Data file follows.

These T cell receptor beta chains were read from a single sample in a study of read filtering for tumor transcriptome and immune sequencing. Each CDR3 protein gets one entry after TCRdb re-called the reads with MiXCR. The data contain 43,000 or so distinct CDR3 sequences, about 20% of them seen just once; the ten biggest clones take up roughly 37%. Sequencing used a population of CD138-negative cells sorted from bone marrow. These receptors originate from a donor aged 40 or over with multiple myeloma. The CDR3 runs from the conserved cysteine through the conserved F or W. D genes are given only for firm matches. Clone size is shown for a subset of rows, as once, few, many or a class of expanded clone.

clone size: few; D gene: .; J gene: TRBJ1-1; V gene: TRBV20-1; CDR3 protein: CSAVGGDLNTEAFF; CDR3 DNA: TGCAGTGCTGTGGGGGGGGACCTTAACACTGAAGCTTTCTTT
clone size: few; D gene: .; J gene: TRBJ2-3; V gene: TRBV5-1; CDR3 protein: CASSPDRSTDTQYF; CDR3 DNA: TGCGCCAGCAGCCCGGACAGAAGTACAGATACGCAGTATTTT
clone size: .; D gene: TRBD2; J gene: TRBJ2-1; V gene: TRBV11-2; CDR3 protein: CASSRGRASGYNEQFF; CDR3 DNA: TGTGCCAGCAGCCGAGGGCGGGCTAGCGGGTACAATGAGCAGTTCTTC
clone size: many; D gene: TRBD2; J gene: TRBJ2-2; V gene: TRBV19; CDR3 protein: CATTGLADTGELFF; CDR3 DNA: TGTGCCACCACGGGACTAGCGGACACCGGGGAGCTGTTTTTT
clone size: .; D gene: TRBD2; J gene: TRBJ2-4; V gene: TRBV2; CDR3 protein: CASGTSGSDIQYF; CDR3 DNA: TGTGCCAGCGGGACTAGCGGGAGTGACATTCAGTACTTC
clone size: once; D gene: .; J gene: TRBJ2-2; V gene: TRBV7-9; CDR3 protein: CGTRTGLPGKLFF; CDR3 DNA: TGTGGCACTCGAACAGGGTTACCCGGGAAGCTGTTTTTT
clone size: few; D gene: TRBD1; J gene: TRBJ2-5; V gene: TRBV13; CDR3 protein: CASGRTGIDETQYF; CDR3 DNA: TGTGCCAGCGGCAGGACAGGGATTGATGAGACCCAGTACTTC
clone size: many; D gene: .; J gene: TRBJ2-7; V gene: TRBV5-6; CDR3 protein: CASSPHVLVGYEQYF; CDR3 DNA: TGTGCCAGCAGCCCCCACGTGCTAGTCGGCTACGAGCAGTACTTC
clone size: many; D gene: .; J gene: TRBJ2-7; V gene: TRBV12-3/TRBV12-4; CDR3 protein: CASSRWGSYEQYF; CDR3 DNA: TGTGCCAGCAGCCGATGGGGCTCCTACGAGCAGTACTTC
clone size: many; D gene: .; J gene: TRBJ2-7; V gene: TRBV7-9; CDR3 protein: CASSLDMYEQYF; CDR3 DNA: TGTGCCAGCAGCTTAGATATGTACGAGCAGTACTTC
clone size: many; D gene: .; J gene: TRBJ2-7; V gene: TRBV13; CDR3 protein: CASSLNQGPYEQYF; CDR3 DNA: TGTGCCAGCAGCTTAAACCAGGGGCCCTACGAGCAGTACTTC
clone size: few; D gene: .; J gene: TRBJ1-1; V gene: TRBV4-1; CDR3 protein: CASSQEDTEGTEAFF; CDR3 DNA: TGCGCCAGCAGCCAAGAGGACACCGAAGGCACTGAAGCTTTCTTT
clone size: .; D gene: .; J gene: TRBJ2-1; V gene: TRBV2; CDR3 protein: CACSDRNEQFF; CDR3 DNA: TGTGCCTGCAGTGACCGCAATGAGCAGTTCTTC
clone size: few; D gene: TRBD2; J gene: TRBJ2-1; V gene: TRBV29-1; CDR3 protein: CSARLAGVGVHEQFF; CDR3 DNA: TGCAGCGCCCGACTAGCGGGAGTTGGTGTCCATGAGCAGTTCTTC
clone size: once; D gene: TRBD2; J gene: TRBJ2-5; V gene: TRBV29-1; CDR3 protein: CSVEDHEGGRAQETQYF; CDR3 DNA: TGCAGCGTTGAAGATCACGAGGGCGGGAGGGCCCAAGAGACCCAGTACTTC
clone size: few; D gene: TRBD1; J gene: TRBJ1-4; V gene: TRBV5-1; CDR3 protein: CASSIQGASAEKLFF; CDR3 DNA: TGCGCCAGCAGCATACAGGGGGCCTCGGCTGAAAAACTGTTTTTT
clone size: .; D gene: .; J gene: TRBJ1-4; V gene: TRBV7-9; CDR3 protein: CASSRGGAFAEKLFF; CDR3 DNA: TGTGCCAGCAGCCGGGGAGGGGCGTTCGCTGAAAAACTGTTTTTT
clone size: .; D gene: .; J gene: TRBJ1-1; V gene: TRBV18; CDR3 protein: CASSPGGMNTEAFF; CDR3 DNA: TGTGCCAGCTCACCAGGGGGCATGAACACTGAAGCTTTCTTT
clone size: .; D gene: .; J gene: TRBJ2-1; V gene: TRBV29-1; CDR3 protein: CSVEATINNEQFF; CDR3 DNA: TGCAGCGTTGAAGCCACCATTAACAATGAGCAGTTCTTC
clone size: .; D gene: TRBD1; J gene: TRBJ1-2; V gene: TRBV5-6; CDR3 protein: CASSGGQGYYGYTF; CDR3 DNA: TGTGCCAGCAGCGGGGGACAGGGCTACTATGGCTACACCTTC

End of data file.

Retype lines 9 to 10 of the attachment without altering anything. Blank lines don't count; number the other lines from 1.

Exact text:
clone size: many; D gene: .; J gene: TRBJ2-7; V gene: TRBV5-6; CDR3 protein: CASSPHVLVGYEQYF; CDR3 DNA: TGTGCCAGCAGCCCCCACGTGCTAGTCGGCTACGAGCAGTACTTC
clone size: many; D gene: .; J gene: TRBJ2-7; V gene: TRBV12-3/TRBV12-4; CDR3 protein: CASSRWGSYEQYF; CDR3 DNA: TGTGCCAGCAGCCGATGGGGCTCCTACGAGCAGTACTTC